Public-cloud adoption is so widespread that it’s easy to forget we are still in the very early stages of the multi-cloud era. In fact, the practice of running business operations across multiple clouds just went mainstream during the pandemic, as the average number of clouds that an organization in Asia Pacific & Japan (APJ) relies on spiked from 1.4 to 2.2 public clouds over the last two years—an increase of 57%.1
This is just one of many findings in the newly released Multi-Cloud Maturity Research Report, conducted by market-research firm Vanson Bourne and commissioned by VMware. The global survey of nearly 6,000 organizations, including almost 2,000 from the APJ region, reveals that cloud-smart organizations are navigating multi-cloud complexity better than most. And they’re translating their multi-cloud approach into competitive advantage.
The Multi-Cloud Maturity Index - Asia Pacific and Japan Research Report
Dive into all the findings from the APJ study analyzing organizational triumphs and challenges on the multi-cloud journey.
Chapter 1: The Cloud Conundrum
Multi-Cloud Delivers Strategic Advantages, Yet Many Struggle with Complexity
One-out-of-five organizations (21%) surveyed in APJ is realizing the business value of multi-cloud, while the majority (68%) currently struggle with multi-cloud complexity. At the same time, the vast majority of organizations (95%) agree that multi-cloud architectures are now critical to business success. Even more striking, 56% of those surveyed in APJ believe organizations that do not adopt a multi-cloud approach risk failure.
From building higher-value apps and getting them to market faster to delivering greater employee flexibility to boosting overall financial performance, the return-on-investment from multi-cloud is large and multi-dimensional. But that pay-off is currently reserved for companies with an ability to drive a consistent, smart approach that spans multiple clouds—especially in key areas such as DevOps, cybersecurity, cost management, data management and data sovereignty. What can early-stage multi-cloud organizations learn from their more advanced, cloud-
The survey reveals not only the shift to multi-cloud accelerating during the pandemic but that from 2020 to 2027, organizations expect to more than double the number of public clouds they rely on.
More established companies are most aggressively embracing multi-cloud while younger, high-growth challengers have a “less is more” mindset when it comes to multi-cloud.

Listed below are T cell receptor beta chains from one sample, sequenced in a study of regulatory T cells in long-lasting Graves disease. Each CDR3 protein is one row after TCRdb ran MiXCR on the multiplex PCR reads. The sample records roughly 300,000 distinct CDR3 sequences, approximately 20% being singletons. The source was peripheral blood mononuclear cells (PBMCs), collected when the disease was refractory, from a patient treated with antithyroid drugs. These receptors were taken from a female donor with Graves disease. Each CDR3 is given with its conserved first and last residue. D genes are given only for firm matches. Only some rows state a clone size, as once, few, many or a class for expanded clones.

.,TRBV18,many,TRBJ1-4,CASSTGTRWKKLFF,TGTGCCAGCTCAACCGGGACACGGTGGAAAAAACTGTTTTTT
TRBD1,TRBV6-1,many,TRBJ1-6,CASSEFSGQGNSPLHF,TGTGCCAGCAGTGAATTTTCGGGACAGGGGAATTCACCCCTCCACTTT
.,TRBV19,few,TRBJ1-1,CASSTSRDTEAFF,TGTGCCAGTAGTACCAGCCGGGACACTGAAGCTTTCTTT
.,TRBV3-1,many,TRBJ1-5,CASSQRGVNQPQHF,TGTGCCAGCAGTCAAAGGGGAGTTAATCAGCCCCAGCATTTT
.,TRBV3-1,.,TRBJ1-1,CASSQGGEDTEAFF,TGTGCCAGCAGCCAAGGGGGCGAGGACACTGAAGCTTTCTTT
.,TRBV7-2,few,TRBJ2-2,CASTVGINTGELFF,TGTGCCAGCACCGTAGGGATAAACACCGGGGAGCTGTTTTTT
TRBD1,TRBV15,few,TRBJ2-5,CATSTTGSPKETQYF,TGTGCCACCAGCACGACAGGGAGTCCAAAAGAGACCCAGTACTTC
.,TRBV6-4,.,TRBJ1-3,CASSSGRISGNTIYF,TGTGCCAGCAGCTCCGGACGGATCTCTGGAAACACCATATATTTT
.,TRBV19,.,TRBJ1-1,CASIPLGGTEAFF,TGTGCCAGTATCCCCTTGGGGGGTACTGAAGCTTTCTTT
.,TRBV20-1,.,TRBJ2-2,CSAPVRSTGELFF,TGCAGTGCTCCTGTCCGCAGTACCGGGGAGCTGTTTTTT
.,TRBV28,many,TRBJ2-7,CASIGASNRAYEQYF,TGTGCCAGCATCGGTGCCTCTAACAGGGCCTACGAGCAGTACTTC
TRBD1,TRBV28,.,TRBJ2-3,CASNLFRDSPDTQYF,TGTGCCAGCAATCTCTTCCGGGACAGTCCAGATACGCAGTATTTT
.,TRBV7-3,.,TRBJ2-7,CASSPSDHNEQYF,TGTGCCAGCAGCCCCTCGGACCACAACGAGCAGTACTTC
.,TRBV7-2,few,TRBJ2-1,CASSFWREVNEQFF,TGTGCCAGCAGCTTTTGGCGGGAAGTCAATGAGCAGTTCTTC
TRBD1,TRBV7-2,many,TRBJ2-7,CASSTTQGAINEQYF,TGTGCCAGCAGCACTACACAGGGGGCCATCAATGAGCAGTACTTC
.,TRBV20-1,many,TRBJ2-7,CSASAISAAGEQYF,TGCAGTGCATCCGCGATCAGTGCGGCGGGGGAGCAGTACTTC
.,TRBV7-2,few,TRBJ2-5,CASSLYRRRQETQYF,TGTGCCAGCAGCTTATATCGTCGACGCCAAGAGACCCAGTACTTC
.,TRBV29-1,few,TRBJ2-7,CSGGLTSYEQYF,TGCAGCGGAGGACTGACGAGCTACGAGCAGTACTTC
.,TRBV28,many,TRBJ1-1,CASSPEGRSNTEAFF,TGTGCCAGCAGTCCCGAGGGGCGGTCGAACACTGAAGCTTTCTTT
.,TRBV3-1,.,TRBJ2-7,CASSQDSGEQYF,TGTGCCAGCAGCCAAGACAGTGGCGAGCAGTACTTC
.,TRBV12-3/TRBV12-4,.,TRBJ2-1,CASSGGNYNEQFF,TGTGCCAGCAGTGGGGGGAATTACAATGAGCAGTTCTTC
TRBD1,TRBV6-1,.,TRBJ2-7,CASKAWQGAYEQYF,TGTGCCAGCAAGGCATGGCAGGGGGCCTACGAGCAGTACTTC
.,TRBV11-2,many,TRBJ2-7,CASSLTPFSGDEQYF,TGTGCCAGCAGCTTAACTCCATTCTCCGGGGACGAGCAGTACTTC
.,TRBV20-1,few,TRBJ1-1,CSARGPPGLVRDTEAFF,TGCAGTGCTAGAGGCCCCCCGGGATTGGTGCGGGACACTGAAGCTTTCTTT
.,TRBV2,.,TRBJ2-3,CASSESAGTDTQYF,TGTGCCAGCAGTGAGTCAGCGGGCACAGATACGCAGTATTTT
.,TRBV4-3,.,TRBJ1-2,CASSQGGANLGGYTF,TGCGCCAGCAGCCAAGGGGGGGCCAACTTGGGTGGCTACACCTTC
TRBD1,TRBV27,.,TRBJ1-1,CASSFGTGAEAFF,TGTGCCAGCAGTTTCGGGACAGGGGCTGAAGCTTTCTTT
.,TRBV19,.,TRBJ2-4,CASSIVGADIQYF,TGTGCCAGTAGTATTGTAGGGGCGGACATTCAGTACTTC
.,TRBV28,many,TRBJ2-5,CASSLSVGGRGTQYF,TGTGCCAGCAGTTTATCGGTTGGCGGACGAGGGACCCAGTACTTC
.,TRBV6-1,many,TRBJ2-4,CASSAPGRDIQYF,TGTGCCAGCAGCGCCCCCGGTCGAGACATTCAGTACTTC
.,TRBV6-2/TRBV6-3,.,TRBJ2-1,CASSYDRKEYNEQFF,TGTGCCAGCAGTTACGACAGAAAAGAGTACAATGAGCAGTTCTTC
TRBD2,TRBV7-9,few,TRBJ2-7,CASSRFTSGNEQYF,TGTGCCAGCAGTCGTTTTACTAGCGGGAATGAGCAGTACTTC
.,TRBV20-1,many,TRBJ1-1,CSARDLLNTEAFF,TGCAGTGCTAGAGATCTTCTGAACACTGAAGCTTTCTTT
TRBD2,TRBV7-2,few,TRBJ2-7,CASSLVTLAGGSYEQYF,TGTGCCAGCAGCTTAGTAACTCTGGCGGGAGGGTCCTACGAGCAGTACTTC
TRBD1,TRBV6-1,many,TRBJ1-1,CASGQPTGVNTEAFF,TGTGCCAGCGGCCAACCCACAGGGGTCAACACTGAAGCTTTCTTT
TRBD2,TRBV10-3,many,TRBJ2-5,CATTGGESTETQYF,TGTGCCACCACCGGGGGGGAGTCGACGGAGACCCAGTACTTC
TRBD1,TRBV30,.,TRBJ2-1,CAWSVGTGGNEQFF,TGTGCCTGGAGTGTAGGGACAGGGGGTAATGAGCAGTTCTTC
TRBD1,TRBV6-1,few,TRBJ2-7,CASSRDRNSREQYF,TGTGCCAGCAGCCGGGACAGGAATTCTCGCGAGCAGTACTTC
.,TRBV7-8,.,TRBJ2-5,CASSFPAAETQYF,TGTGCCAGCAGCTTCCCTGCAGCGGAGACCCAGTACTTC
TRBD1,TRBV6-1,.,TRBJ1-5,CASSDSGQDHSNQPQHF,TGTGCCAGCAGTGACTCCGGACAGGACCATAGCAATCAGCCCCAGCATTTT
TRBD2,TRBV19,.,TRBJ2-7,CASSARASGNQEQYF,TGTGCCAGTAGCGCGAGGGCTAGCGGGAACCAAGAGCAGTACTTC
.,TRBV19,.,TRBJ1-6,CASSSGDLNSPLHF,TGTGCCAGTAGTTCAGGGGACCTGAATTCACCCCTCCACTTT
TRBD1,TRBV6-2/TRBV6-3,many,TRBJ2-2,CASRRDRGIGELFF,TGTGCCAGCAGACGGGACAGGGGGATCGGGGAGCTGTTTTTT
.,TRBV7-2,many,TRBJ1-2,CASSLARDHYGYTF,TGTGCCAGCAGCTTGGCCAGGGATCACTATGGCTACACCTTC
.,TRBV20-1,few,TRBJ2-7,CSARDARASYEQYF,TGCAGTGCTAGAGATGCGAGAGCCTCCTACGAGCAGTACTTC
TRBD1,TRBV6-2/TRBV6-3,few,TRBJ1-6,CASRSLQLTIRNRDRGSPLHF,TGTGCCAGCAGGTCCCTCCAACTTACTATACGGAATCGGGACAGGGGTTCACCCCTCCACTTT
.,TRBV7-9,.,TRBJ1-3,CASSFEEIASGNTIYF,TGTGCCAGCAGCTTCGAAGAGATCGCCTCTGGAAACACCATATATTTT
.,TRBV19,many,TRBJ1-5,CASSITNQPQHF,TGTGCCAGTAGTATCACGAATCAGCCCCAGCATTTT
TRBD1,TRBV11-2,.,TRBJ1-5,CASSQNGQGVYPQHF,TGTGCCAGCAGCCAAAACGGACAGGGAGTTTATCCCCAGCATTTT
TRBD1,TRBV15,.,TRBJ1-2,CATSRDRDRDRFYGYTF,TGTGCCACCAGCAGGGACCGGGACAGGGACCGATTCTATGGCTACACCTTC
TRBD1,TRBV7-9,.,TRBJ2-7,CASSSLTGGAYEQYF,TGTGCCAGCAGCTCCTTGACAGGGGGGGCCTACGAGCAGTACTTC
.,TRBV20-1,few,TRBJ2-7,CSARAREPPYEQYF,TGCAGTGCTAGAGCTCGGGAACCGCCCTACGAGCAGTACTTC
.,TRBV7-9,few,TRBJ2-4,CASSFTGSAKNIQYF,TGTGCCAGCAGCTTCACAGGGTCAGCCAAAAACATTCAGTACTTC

Chapter 2: Cloud Chaos to Cloud Smart
The Multi-Cloud Tipping Point
The multi-cloud tipping point is when an organization, industry or region has fully achieved the competitive advantages of multi-cloud. In the Multi-Cloud Maturity Research Report, only 21% of organizations in APJ (and 19% globally) have reached the tipping point—where the strategic advantages of multi-cloud outweigh well-documented complexities.
Key factors contributed to the categorization of respondents into four maturity levels. These included:
- The number of public clouds in use
- Hybrid app usage
- Data sovereignty capabilities
- Visibility and control over cloud expenses
- DevOps talent
Positive or negative points were awarded by category based on level of maturity to tabulate overall scores.
There are sharp contrasts between organizations dealing with cloud chaos and more mature, sophisticated cloud-smart organizations. A closer look at those grappling with challenges illustrates just how much companies may be missing in terms of financial gains compared to their cloud-smart peers.
Chapter 3: Turning Data into Insights & Dollars
Balancing Data Monetization & Data Sovereignty
Differing perspectives have emerged as companies, consumers, industries and governments increasingly understand the value of data or digital information. Those organizations with a multi-cloud approach are more likely to be able to maximize its value and monetize it, as it’s far easier to classify, move and use.
Around half of the respondents spanning the executive suite—CIOs, CISOs and CTOs—as well as cloud architects and DevOps, application developers and business decision makers— strongly agree that multi-cloud enables organizations to:
- Address the need for different data classifications.
- Fully align with national data laws and digital regulations within their sectors.
- Maximize the use of data to innovate while addressing sovereignty requirements.
With more data, the hope for many businesses is that it leads to growth. Data monetization is more likely to become a significant revenue source in the future for cloud-smart organizations, according to Multi-Cloud Maturity Research Report respondents. Significantly more so than other companies further behind on their multi-cloud journeys.
Cloud Smart organizations are better equipped to turn data into money.
Yet while organizations may be moving more quickly to mine data for financial gain, governments and industries are tightening the rules. Data privacy laws are becoming more prevalent and complex. Nearly three-quarters (71%) of countries worldwide have data protection and privacy legislation.3 At the same time, compliance is becoming more complicated in highly regulated industries.